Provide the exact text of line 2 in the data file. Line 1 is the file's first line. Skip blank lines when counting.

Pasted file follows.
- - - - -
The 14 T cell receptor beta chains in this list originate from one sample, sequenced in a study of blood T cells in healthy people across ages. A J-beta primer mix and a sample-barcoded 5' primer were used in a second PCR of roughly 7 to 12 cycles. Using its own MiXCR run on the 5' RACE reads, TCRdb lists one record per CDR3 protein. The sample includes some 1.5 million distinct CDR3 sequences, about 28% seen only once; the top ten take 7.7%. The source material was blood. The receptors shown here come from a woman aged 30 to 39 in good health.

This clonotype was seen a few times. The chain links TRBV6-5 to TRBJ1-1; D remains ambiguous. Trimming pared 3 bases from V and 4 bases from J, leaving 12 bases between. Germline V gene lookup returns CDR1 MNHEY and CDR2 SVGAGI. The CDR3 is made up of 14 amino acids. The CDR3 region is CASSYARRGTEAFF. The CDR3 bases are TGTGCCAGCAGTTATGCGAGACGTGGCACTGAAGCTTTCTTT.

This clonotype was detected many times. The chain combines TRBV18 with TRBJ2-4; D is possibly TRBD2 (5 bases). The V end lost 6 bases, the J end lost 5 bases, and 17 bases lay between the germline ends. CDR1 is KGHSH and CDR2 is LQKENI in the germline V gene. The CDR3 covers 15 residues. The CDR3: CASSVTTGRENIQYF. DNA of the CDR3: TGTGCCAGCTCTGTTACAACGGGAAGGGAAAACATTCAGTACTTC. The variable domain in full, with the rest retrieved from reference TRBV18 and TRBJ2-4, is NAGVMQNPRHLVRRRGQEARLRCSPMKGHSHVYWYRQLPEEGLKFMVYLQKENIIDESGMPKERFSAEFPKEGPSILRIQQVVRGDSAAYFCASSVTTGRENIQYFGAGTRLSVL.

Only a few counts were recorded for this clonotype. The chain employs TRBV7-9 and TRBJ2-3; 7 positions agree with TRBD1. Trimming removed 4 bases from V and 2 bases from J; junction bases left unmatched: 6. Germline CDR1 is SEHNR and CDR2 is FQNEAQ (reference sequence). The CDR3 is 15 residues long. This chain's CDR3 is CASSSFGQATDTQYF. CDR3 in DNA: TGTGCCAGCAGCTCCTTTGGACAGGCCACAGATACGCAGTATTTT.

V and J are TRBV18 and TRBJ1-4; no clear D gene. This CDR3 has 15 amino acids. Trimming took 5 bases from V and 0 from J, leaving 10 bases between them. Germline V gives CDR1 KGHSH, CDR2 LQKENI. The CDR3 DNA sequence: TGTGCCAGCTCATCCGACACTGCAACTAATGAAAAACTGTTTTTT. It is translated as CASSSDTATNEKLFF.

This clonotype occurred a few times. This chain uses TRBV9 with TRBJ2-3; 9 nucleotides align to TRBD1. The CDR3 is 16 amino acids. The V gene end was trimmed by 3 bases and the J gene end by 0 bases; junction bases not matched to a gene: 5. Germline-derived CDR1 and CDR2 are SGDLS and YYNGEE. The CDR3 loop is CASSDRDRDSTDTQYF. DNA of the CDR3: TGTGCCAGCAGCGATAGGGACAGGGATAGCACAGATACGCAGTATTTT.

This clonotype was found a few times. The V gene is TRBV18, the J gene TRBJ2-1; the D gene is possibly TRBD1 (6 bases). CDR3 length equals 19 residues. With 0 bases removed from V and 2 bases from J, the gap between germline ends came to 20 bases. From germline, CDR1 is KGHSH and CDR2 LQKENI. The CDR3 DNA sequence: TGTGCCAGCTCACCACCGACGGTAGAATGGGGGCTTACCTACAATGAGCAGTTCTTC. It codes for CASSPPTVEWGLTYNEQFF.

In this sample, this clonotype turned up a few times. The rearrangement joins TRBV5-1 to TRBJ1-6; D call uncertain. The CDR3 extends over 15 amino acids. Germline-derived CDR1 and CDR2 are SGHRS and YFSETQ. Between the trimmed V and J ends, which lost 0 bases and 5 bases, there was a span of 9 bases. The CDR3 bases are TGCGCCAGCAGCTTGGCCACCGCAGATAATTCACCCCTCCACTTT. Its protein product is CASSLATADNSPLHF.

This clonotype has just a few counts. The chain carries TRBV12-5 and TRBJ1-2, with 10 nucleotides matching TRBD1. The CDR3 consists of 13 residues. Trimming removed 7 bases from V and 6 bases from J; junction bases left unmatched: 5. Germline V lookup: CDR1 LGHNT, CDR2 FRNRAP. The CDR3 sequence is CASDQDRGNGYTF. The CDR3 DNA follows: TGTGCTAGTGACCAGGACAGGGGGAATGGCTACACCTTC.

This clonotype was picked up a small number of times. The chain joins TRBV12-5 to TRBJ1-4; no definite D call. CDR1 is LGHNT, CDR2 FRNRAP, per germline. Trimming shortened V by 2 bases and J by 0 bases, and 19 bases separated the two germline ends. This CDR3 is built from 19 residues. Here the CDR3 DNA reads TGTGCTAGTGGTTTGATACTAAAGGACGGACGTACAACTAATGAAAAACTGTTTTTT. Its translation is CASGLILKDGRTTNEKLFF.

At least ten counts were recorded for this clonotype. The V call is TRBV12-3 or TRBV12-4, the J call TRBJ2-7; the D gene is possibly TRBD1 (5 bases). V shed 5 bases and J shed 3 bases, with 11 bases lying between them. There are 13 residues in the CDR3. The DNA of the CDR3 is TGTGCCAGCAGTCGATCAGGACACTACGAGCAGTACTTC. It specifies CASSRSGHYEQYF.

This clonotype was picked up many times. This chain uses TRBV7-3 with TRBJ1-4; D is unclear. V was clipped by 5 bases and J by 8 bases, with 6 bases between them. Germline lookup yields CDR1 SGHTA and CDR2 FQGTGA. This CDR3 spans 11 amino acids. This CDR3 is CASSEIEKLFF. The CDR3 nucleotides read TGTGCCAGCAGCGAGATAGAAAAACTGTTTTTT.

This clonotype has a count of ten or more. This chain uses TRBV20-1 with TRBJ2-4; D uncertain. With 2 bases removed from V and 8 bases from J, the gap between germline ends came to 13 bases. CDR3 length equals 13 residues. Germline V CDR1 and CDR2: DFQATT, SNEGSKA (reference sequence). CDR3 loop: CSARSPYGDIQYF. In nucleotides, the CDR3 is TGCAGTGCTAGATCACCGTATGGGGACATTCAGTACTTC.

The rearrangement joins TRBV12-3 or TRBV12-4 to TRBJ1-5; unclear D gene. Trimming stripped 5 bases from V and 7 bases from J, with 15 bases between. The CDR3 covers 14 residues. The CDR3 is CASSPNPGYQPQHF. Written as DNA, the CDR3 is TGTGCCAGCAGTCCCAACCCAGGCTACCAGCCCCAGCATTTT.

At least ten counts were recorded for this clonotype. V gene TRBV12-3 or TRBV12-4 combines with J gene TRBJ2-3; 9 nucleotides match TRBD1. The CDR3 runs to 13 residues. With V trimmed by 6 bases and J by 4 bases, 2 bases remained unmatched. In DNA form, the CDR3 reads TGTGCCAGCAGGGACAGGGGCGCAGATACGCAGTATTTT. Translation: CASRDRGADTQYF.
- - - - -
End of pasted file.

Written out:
This clonotype was seen a few times. The chain links TRBV6-5 to TRBJ1-1; D remains ambiguous. Trimming pared 3 bases from V and 4 bases from J, leaving 12 bases between. Germline V gene lookup returns CDR1 MNHEY and CDR2 SVGAGI. The CDR3 is made up of 14 amino acids. The CDR3 region is CASSYARRGTEAFF. The CDR3 bases are TGTGCCAGCAGTTATGCGAGACGTGGCACTGAAGCTTTCTTT.